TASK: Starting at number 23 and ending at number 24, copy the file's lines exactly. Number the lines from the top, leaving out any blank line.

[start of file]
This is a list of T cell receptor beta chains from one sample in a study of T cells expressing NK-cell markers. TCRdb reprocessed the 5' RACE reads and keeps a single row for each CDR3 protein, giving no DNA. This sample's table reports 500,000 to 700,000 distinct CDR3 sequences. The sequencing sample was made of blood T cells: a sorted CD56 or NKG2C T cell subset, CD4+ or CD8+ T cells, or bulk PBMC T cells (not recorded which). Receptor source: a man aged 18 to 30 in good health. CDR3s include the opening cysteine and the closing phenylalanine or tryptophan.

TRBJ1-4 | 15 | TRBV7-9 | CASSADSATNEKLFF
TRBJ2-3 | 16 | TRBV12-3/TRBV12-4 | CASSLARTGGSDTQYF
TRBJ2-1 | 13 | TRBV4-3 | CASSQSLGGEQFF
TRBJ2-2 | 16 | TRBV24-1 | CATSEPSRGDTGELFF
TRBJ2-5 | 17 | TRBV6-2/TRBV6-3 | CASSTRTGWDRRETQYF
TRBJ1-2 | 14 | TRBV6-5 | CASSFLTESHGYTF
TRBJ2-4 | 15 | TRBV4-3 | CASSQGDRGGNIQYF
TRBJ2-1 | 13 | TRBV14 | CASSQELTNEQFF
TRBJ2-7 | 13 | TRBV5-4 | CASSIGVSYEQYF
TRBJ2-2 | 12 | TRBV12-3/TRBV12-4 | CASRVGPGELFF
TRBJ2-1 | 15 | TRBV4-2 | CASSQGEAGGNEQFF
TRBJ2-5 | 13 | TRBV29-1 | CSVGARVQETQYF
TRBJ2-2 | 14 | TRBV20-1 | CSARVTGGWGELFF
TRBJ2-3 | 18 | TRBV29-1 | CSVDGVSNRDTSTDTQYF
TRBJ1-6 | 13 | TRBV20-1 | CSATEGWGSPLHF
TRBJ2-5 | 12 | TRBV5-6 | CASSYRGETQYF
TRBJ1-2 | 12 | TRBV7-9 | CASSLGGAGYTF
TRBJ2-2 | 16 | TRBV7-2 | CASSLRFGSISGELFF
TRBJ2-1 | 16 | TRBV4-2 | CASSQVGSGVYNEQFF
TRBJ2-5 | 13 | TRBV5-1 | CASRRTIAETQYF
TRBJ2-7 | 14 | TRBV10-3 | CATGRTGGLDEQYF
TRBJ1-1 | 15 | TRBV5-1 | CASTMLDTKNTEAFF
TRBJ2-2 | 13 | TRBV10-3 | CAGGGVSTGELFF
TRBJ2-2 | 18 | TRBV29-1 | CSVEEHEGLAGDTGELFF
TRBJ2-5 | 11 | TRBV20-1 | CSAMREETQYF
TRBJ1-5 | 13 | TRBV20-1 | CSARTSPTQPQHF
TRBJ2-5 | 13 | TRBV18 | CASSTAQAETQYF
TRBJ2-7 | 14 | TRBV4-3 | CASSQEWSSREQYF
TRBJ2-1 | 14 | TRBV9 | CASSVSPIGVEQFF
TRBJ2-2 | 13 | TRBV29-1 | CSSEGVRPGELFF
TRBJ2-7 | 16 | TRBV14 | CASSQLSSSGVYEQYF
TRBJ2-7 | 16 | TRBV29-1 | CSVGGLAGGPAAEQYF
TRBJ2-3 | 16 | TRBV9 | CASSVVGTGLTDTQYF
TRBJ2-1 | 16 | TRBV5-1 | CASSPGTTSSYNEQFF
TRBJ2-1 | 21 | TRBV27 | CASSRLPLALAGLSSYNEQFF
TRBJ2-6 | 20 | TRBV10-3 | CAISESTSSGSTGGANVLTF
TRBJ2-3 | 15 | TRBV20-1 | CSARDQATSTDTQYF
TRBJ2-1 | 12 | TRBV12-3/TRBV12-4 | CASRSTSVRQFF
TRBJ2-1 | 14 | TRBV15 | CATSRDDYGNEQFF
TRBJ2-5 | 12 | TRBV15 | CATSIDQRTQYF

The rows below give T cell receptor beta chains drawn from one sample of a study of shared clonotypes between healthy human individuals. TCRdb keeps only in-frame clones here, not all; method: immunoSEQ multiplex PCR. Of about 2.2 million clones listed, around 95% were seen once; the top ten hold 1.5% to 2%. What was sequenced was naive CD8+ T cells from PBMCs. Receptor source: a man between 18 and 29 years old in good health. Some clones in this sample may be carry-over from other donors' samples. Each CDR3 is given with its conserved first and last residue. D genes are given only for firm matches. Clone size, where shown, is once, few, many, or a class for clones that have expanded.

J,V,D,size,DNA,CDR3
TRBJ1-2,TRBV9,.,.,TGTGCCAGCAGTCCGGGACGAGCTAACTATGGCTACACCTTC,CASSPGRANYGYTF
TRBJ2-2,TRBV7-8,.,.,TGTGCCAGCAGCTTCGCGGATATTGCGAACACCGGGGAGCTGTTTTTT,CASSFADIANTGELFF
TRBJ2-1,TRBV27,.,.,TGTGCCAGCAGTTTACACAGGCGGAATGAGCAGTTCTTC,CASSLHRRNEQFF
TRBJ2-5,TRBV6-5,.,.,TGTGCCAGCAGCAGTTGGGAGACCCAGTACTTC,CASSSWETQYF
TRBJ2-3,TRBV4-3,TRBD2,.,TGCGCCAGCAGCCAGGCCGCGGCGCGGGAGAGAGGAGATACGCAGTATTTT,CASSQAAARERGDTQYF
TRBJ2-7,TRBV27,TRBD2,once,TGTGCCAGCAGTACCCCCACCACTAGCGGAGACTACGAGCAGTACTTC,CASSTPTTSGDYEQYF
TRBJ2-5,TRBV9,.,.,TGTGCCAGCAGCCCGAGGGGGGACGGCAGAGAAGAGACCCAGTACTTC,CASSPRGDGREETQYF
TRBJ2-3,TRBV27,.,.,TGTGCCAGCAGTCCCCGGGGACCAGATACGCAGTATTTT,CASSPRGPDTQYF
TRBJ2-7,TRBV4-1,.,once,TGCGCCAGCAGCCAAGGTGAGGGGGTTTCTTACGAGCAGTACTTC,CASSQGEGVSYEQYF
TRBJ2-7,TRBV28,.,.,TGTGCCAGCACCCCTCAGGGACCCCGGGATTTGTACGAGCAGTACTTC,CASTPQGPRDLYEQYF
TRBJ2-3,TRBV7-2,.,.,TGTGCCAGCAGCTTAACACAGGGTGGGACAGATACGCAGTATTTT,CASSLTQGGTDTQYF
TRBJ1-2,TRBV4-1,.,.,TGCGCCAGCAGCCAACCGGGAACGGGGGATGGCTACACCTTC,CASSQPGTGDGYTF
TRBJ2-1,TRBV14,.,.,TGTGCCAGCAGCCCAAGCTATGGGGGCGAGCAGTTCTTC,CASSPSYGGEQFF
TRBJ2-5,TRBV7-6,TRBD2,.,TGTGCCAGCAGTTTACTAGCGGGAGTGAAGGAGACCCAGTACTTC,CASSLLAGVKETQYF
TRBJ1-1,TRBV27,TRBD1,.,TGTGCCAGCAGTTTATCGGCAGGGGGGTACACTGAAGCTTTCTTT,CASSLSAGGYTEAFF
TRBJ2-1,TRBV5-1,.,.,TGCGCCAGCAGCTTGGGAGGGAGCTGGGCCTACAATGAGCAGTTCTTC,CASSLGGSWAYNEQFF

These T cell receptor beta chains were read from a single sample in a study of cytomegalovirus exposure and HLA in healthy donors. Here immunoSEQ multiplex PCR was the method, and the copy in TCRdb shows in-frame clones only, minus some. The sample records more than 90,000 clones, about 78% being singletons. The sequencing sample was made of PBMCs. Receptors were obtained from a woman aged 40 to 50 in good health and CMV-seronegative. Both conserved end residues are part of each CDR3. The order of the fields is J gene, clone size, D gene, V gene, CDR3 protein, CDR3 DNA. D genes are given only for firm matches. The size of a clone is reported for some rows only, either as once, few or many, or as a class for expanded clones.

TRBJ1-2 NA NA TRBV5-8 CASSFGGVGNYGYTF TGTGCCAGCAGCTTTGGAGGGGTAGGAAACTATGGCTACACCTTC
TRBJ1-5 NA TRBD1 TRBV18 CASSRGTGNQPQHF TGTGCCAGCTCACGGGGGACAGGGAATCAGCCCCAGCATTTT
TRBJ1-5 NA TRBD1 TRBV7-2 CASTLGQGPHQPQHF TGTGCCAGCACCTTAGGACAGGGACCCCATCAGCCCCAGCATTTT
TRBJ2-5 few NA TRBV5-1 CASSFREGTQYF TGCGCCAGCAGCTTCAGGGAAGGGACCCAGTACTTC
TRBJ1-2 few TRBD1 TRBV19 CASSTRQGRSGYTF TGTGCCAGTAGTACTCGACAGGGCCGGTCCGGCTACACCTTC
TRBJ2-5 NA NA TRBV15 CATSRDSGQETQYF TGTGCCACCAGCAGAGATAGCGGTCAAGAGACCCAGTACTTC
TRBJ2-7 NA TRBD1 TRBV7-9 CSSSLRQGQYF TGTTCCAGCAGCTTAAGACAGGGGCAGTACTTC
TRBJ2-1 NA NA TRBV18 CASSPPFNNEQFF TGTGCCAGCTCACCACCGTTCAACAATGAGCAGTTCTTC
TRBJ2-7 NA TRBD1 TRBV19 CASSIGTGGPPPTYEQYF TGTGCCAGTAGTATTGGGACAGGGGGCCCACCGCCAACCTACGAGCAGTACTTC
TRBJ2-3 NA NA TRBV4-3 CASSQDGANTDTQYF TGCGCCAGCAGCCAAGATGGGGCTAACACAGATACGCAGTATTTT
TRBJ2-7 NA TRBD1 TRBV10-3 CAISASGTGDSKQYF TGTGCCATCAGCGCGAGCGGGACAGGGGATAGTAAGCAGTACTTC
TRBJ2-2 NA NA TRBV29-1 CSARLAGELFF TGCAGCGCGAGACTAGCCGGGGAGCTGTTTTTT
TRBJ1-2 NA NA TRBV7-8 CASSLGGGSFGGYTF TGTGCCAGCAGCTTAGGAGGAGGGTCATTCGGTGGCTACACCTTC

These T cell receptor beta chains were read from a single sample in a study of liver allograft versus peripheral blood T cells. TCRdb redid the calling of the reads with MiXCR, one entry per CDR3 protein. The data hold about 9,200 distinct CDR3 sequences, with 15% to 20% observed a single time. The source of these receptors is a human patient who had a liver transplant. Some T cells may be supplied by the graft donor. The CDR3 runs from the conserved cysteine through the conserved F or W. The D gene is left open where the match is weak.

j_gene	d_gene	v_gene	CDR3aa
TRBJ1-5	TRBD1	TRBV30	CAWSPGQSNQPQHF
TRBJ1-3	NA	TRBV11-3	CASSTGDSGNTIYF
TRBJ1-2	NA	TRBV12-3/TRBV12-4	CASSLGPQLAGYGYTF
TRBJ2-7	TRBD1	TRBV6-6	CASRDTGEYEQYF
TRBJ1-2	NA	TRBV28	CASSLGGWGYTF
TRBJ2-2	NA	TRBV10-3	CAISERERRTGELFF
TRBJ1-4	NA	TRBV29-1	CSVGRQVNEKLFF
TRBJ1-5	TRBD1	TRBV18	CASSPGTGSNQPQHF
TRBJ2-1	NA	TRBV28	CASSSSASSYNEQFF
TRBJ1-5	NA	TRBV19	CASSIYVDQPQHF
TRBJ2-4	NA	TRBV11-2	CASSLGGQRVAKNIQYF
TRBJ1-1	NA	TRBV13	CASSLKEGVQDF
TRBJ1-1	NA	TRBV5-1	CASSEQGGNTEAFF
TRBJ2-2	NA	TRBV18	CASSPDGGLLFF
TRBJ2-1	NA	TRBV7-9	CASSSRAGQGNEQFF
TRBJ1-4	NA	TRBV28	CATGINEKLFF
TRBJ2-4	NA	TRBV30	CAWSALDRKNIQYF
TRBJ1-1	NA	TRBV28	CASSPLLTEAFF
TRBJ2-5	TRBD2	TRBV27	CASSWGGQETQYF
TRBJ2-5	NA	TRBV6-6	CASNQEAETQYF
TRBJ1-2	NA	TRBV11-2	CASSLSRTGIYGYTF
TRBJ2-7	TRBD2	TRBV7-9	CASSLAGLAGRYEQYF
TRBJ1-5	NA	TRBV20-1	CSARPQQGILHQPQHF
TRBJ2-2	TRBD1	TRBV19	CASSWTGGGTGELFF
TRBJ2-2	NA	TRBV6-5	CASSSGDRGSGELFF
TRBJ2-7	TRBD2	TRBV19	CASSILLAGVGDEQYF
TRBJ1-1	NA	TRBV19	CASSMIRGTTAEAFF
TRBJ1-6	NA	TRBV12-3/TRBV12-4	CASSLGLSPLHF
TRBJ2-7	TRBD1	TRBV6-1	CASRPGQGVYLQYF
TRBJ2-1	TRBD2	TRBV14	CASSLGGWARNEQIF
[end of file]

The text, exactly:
TRBJ1-1 | 15 | TRBV5-1 | CASTMLDTKNTEAFF
TRBJ2-2 | 13 | TRBV10-3 | CAGGGVSTGELFF